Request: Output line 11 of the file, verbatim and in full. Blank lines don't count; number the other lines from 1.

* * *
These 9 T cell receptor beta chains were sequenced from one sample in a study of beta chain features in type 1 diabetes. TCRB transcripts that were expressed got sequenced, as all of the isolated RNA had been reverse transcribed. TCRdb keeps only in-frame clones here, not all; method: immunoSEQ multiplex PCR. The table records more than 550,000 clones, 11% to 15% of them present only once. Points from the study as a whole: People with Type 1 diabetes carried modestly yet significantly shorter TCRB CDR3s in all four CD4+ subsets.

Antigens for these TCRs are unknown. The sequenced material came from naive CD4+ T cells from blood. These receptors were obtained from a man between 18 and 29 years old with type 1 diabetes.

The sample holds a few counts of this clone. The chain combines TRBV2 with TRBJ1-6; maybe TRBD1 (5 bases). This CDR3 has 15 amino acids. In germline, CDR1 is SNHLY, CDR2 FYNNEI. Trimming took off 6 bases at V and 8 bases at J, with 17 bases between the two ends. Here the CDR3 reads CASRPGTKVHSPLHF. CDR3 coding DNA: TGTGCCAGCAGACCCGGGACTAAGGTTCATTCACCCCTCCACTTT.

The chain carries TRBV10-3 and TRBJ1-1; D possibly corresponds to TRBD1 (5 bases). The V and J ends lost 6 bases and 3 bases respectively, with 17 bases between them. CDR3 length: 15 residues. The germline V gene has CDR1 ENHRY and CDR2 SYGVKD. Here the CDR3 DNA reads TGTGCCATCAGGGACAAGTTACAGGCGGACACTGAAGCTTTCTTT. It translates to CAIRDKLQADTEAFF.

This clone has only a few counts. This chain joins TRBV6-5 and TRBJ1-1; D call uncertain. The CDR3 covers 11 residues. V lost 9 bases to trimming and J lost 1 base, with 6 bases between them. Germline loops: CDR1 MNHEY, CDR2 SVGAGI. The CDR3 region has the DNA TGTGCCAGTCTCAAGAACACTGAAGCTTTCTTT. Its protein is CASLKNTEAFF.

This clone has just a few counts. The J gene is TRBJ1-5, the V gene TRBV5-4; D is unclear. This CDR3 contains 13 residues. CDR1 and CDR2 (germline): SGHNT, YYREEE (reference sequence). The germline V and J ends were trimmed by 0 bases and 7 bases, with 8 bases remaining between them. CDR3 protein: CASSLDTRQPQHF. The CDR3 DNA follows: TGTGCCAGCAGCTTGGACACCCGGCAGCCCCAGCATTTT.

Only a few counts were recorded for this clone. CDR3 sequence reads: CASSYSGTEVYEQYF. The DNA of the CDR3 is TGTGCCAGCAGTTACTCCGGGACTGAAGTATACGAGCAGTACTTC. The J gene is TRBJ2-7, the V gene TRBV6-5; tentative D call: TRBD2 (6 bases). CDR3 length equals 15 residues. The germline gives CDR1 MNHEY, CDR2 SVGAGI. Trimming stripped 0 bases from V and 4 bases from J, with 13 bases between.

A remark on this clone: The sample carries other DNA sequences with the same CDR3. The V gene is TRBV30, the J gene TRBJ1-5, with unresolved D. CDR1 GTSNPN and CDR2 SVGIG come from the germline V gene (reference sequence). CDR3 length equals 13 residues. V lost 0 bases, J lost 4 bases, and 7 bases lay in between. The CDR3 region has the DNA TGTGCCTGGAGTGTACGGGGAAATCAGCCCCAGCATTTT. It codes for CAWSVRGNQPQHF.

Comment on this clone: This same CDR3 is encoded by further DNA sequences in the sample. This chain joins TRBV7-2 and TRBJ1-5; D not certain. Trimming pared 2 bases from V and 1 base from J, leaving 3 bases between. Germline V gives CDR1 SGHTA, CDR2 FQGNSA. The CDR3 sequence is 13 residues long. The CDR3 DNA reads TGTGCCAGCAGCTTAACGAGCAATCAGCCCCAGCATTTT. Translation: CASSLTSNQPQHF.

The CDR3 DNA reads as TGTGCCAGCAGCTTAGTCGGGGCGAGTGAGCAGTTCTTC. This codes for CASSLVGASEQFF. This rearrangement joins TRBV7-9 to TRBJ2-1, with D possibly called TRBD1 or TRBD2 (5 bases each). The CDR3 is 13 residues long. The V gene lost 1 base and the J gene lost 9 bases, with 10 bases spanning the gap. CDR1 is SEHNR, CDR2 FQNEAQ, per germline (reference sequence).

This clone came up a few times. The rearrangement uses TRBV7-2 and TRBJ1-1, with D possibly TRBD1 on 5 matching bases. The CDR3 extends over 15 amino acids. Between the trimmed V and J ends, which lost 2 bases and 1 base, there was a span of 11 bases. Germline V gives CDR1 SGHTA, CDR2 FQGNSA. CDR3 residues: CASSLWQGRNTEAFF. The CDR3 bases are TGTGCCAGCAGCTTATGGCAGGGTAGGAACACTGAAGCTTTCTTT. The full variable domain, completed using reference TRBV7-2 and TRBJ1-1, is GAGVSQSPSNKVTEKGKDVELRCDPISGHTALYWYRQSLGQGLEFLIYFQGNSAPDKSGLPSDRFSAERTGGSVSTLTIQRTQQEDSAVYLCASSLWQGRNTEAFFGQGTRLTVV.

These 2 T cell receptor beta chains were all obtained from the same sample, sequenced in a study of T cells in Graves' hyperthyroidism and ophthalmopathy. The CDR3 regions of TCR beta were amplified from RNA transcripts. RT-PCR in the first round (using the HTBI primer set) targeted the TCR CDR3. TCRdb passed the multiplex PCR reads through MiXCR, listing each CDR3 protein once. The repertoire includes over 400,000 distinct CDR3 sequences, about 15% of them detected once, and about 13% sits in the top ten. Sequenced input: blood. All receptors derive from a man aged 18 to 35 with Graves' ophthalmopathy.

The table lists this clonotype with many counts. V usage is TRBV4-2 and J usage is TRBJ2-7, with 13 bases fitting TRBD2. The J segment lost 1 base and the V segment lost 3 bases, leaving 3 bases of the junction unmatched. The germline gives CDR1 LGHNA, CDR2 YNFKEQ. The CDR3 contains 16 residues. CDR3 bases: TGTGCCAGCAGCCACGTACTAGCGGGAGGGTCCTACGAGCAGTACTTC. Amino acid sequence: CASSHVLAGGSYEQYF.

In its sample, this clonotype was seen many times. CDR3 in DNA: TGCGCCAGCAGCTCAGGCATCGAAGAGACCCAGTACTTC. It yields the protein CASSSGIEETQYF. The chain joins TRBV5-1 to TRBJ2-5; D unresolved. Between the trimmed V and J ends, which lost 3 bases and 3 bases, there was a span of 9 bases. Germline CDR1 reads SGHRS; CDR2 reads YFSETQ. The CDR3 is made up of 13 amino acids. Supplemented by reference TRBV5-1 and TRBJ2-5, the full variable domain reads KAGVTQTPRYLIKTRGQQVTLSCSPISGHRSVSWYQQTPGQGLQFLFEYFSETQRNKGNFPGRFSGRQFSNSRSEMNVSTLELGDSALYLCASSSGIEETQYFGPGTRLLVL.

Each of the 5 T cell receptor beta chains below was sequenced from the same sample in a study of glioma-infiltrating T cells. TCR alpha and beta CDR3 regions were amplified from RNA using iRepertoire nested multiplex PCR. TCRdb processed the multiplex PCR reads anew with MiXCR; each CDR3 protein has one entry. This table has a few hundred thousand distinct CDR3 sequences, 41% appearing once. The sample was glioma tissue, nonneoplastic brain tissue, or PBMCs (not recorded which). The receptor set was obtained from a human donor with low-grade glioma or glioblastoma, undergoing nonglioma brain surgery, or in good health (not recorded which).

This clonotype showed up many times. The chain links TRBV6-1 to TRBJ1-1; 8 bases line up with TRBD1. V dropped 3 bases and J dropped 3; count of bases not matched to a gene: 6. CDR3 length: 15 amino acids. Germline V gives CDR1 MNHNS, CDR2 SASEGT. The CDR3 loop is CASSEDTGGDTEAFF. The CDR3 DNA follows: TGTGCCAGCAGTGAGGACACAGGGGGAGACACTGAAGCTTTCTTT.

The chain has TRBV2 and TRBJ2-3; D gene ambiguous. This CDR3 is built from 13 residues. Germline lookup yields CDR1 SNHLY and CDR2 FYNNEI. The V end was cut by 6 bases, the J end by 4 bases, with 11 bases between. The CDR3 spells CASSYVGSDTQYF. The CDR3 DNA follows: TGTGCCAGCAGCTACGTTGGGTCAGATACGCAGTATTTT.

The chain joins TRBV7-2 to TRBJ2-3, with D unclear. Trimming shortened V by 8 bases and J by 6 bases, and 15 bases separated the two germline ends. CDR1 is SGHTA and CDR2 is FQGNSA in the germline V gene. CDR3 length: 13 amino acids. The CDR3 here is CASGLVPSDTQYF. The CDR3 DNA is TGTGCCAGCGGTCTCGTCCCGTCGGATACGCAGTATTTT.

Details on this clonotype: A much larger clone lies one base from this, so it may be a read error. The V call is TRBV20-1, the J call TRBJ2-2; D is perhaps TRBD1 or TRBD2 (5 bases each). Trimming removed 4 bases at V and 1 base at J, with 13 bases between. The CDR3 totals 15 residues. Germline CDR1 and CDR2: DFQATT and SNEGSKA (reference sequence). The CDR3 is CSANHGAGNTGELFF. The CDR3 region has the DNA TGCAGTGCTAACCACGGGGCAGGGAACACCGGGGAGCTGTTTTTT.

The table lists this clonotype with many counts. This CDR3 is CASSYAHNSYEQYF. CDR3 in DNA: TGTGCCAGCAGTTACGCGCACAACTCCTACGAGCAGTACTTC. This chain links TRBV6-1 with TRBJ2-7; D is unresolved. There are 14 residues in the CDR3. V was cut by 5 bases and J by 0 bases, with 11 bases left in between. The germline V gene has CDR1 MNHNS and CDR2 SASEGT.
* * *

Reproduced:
This clone came up a few times. The rearrangement uses TRBV7-2 and TRBJ1-1, with D possibly TRBD1 on 5 matching bases. The CDR3 extends over 15 amino acids. Between the trimmed V and J ends, which lost 2 bases and 1 base, there was a span of 11 bases. Germline V gives CDR1 SGHTA, CDR2 FQGNSA. CDR3 residues: CASSLWQGRNTEAFF. The CDR3 bases are TGTGCCAGCAGCTTATGGCAGGGTAGGAACACTGAAGCTTTCTTT. The full variable domain, completed using reference TRBV7-2 and TRBJ1-1, is GAGVSQSPSNKVTEKGKDVELRCDPISGHTALYWYRQSLGQGLEFLIYFQGNSAPDKSGLPSDRFSAERTGGSVSTLTIQRTQQEDSAVYLCASSLWQGRNTEAFFGQGTRLTVV.